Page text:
Interview with Ben Fordham - 2GB Radio

February 2, 2017

SUBJECTS: Phone call with President Trump; political donations; Defence Force, energy affordability, Indigenous Advisory Council, retiring NSW Police Commissioner Andrew Scipione

E&OE…

BEN FORDHAM:

How are you Prime Minister?

PRIME MINISTER:

Hi Ben, good to be with you.

BEN FORDHAM:

Is it really great?

PRIME MINISTER:

It is great, what are you talking about, it’s great, a beautiful day.

BEN FORDHAM:

Alright now I’ll make this phone call much more pleasant than one you allegedly had at the weekend okay?

PRIME MINISTER:

Yeah okay.

BEN FORDHAM:

Were you rattled at all when the US President was giving you a spray?

PRIME MINISTER:

Look, let me just run through the facts here. I had a call with President Trump on Sunday morning our time. The President committed to honour the refugee resettlement deal that had been made by his predecessor Barack Obama. On Wednesday morning our time the President’s spokesman Mr Sean Spicer confirmed that the President had given that commitment, the arrangements would go forward and he did that in the White House briefing room. Today the US Embassy in Canberra stated President’s Trump’s decision to honour the refugee agreement has not changed and spokesman Spicer’s comments stand. This was confirmed to the state Department from the White House and onto this Embassy at 1:15 Canberra time. Now as far as the call is concerned –

BEN FORDHAM:

Hang on, just so while you’re going along that timeline, you’ve seen Twitter this afternoon?

PRIME MINISTER:

I have indeed, yep. I have.

BEN FORDHAM:

Donald Trump says: “Do you believe it? The Obama Administration agreed to take thousands of illegal immigrants from Australia. Why? I will study this dumb deal.”

PRIME MINISTER:

Well that’s his tweet. I’m telling you what has been said to us and what’s been said by his spokesman and what has been said by his embassy.

BEN FORDHAM:

It’s concerning that’s coming from the President himself though.

PRIME MINISTER:

Well let me just go on. As far as the call is concerned, I’m very disappointed that there has been a leak of purported details of the call in Washington. But I want to make one observation about it. The report that the President hung up is not correct. The call ended courteously. As far as the nature of the discussion, it was very frank and forthright. I stand up for Australia’s interests. I make Australia’s case as powerfully and persuasively as I can, wherever I am.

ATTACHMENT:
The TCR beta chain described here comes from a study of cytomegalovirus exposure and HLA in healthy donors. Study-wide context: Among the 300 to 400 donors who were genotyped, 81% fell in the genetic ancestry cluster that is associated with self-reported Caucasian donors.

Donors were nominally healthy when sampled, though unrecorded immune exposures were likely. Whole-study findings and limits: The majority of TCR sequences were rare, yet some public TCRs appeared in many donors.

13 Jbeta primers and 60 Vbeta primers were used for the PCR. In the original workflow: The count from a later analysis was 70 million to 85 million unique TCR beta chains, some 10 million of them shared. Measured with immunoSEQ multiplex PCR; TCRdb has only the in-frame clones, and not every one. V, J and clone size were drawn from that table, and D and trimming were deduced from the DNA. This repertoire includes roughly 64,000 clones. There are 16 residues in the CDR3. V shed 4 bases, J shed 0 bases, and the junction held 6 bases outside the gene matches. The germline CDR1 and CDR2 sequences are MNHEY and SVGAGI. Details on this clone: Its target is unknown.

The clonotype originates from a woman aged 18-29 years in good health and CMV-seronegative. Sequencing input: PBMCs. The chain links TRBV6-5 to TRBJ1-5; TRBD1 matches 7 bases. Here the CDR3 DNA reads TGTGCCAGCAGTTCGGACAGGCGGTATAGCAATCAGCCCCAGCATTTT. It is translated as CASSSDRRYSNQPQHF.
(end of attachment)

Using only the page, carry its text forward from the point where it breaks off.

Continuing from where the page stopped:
BEN FORDHAM:

Laura Jayes from Sky News is reporting via “government sources” that is wasn’t a one-way spray, that you gave as good as you copped?

PRIME MINISTER:

Well the only –

BEN FORDHAM:

And you were just saying you stand up for Australia so - 

PRIME MINISTER:

I do.

BEN FORDHAM:

Is that a fair characterisation?

PRIME MINISTER:

I do stand up for Australia but I can assure you that the call was courteous. There’s a lot of talk around about the call allegedly from people that were not party to it. These calls generally remain, naturally, completely confidential so I am –

BEN FORDHAM:

[Laughs]

Naturally!

PRIME MINISTER:

I am surprised and disappointed that there has been a leak of what purports to be details of the call in Washington. But I am not going to – the only point I want to make though is that the suggestion the President hung up is not correct. The call ended courteously.